The most telling data point comes when the deal is examined on a per subscriber basis.  VM had just under 5m subs as of June 30.  Based on the $688m announced deal value, that implies a per sub value of just $138. Of course, considering that ARPU was less than $20 in the latest quarter, that works out to around 7x monthly revenue.

 By way of comparison, Atlantic Tele-Network (Nasdaq:ATNI) is paying $250 per subscriber for the former Alltel markets it’s buying from Verizon Wireless (VzW), which we called a cheap deal.  Of course, ATNI is picking up a network with the deal and Alltel subs historically generated closer to $60 per month in ARPU, so it actually is relatively cheaper (although we’re not sure at this point what portion of the revenues Alltel generated on a per sub basis that ATNI will realize going forward).

 Adjusting the deal value for the drop in S’ stock price implies an enterprise value for VM of $631m, or 4.5x expected cash flow and 11.5x expected free cash flow this year.

 In general, and despite some obvious unique attributes that recent larger wireless deals have had, there’s a clear trend toward lower values.  Back in November of 2008, AT&T (NYSE:T) offered to pay an estimated 3x+ revenue and nearly 8x cash flow for the U.S. operations of Centennial Communications (NYSE:CYCL).

In May of this year, T and VzW announced transactions that valued the wireless operations involved at around 2.2x revenue and 6x cash flow…but the newest two deals of size in our roster came in well under 1x revenue and even less in terms of cash flow…These last two deals aside, we’d be surprised to see an announced transaction of any size come in where the T/ CYCL deal did less than a year ago.

 Getting back to VM…shareholders are no doubt disappointed with the recent performance of S’ stock price—and the implied haircut they’re already taking off the announced $5.50 per share price.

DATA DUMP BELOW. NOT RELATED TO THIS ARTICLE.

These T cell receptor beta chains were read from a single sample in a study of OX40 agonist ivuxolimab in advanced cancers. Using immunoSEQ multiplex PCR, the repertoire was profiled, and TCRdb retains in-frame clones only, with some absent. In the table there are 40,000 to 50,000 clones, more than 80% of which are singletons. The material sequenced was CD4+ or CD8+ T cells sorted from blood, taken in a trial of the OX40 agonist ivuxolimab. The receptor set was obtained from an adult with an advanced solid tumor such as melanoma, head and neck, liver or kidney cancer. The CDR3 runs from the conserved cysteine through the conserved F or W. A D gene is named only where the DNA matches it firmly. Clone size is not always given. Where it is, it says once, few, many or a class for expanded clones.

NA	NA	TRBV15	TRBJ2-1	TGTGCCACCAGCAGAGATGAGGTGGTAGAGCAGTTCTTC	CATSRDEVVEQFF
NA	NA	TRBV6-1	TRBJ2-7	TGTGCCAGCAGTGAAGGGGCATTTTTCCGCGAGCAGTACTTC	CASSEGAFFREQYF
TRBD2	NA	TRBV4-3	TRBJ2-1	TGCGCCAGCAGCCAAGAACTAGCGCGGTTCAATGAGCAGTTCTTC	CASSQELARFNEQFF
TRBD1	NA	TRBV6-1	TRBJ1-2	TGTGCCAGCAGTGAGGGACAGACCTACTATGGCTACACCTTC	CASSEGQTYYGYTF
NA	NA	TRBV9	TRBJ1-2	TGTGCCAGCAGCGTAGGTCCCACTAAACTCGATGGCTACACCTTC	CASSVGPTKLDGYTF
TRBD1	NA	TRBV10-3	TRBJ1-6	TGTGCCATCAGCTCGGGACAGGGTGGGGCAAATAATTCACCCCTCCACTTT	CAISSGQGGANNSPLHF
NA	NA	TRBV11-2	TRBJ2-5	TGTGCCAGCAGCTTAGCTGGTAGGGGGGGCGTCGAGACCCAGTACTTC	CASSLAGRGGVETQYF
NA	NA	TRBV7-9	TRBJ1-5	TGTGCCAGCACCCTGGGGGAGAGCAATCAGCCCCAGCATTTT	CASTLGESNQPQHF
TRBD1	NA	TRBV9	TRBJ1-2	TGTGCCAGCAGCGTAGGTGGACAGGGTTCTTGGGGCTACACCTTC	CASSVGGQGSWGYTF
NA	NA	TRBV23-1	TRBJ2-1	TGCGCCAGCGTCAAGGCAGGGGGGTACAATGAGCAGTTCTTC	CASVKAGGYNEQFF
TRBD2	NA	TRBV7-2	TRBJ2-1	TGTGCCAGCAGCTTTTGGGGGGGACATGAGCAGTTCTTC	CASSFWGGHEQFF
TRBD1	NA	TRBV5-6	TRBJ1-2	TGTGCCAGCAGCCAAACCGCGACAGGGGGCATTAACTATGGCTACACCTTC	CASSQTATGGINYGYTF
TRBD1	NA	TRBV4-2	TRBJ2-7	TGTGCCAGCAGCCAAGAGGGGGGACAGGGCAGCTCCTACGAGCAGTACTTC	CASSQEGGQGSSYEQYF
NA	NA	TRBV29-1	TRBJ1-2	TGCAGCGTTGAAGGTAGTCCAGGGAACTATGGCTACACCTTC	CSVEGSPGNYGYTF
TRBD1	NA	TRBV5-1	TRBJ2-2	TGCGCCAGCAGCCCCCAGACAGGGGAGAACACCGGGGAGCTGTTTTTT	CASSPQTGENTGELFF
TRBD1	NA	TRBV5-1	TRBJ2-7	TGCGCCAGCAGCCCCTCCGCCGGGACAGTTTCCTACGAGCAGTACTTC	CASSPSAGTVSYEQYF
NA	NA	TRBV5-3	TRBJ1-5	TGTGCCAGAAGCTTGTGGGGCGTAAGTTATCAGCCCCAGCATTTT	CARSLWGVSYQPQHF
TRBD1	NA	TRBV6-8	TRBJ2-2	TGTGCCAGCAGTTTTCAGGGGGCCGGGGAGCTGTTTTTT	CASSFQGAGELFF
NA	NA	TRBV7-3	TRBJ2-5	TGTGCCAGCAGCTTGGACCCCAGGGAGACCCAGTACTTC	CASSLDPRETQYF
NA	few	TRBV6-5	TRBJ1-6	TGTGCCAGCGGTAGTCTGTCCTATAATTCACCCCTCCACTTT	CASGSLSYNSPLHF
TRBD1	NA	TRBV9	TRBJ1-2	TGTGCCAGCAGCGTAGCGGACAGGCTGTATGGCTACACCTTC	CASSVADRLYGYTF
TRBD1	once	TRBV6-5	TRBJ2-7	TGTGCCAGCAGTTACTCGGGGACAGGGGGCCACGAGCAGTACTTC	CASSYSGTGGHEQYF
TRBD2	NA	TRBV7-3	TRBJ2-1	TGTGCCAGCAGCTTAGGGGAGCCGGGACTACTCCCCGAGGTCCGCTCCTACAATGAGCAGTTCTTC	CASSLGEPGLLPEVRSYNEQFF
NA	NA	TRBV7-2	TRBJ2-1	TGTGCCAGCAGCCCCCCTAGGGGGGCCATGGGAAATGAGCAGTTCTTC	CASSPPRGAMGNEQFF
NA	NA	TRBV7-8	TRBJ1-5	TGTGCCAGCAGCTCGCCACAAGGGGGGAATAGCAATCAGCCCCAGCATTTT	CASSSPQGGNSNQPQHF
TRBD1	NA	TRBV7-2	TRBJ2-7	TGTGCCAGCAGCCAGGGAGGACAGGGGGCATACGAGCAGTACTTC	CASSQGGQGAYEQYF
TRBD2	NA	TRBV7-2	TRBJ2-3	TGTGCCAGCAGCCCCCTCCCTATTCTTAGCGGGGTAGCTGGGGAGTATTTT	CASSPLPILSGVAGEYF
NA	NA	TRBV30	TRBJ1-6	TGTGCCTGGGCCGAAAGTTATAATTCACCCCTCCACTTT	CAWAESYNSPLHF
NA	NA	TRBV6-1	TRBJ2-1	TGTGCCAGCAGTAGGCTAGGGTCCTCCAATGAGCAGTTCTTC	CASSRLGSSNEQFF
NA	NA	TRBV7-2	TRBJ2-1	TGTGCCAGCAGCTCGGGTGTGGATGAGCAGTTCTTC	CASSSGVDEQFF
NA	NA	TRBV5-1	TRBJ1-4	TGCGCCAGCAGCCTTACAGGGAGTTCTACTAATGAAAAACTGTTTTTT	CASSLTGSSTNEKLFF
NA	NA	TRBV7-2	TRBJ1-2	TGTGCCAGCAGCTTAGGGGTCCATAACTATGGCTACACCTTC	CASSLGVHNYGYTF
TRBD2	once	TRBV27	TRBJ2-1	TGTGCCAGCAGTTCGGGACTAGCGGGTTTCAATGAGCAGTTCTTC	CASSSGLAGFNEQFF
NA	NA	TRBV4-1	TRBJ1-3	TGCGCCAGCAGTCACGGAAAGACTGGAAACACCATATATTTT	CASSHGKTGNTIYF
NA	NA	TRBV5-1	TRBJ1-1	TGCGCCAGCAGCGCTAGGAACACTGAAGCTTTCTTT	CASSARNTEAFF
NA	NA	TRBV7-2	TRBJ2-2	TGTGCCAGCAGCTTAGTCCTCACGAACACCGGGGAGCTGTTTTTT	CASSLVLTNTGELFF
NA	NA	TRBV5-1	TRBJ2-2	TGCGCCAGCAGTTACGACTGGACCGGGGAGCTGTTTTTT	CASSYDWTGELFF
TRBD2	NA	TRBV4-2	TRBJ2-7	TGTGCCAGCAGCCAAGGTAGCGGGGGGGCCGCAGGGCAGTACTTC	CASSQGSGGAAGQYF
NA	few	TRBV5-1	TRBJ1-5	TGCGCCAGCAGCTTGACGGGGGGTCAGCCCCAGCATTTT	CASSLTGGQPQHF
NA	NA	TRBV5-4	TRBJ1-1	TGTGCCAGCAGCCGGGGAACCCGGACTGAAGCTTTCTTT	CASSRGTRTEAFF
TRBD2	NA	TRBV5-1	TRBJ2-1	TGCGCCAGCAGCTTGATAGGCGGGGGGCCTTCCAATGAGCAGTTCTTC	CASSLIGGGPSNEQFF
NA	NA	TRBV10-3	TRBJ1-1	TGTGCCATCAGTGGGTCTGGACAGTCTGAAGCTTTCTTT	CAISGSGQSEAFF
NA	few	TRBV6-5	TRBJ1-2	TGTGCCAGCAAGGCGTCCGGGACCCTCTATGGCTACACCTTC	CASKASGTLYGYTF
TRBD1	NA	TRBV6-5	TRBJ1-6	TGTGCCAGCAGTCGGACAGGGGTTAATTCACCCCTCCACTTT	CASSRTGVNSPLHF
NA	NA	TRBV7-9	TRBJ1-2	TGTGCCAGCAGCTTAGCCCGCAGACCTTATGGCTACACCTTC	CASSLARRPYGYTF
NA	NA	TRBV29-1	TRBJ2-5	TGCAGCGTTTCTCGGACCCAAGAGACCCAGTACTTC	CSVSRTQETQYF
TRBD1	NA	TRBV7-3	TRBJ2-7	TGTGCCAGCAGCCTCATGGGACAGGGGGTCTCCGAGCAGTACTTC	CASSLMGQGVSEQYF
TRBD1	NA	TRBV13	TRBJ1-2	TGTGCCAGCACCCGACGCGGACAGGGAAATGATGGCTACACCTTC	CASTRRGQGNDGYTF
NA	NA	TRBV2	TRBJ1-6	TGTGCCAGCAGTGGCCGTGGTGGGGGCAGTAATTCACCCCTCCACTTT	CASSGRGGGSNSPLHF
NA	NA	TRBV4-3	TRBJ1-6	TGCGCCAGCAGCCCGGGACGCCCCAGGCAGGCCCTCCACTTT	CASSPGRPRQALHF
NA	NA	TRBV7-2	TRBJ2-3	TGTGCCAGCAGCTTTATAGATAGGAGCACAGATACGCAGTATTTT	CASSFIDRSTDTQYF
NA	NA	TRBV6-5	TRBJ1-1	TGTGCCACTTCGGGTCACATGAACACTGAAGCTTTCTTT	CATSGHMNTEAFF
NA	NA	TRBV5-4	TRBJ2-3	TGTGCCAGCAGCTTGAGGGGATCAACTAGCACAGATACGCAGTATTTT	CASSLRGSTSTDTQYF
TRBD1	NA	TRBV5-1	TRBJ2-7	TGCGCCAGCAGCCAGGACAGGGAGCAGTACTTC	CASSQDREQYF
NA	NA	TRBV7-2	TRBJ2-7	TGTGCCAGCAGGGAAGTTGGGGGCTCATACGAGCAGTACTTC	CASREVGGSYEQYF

The share for share deal has a collar of no more than 1.3668 and no less than 1.0603 shares for each share of VM.  Following S’ recent nosedive, the implied value to a VM shareholder (as of 8/11) was just $4.85 per share, and the stock traded at a 6% discount, or $4.56 per share.  Prior to the deal’s announcement, VM had been trading in the high $3 per share range, so there’s still been some decent gains—but the stock is nevertheless well off its $5.28 per share close of 7/28.  

 Looking ahead, we like the company’s decision to focus on growing its more profitable customer base at the expense of overall subscriber growth.  Schulman asserted that the LTV on its hybrid customers is now 15x the value of its traditional pay-as-you-go (PAYG) subs, and while we can’t seem to get to that figure, the difference in overall value per sub is clear.

 Hybrid subscribers had an ARPU of $42 according to Schulman, which he indicated is about 2.5x the ARPU of PAYG subs.  We estimate that the company’s base is comprised of about 14% hybrid and 86% PAYG subs. Further, the churn on hybrid subs is said to be much lower—we pegged that at around 2.2%, in line with other carriers’ contract customers. Blended, VM reported overall churn of 5.3% per month in the latest period, and ARPU of about $19.

 By our calculations, that makes the overall lifetime revenue per subscriber about $354 presently, but the hybrid customer is likely to generate more than $2,200 whereas the PAYG customer may only bring in $276—or about one eighth that of the hybrid sub. Schulman may be looking at cash flow or net cash flow when he comes up with the “15x more valuable” claim, but no matter how you look at it, future growth in the hybrid sub group and a conscious effort to limit unprofitable PAYG subs can only improve the company’s overall economic profile…and ultimately that of S as well.